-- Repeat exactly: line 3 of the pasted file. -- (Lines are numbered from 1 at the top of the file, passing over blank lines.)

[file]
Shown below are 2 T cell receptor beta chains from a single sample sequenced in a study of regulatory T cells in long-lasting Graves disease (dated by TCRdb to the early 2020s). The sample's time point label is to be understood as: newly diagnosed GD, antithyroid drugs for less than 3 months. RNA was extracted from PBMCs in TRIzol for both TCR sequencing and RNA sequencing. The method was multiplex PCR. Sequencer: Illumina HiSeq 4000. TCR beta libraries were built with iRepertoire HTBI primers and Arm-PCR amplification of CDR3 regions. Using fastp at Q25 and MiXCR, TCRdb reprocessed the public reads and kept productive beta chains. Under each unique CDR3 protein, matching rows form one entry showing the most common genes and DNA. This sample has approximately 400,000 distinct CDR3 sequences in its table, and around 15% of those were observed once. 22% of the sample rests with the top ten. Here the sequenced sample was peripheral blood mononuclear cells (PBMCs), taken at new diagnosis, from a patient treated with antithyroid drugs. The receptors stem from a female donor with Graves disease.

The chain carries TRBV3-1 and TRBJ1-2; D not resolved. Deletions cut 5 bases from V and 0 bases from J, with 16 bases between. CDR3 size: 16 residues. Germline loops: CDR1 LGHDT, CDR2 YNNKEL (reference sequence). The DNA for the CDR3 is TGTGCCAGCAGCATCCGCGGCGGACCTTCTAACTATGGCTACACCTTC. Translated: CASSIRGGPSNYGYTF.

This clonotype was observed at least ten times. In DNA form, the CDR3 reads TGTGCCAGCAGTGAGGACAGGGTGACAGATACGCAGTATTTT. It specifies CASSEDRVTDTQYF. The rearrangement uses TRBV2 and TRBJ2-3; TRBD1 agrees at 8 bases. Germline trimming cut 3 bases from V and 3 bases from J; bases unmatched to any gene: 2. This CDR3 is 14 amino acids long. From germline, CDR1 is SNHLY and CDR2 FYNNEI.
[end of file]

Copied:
This clonotype was observed at least ten times. In DNA form, the CDR3 reads TGTGCCAGCAGTGAGGACAGGGTGACAGATACGCAGTATTTT. It specifies CASSEDRVTDTQYF. The rearrangement uses TRBV2 and TRBJ2-3; TRBD1 agrees at 8 bases. Germline trimming cut 3 bases from V and 3 bases from J; bases unmatched to any gene: 2. This CDR3 is 14 amino acids long. From germline, CDR1 is SNHLY and CDR2 FYNNEI.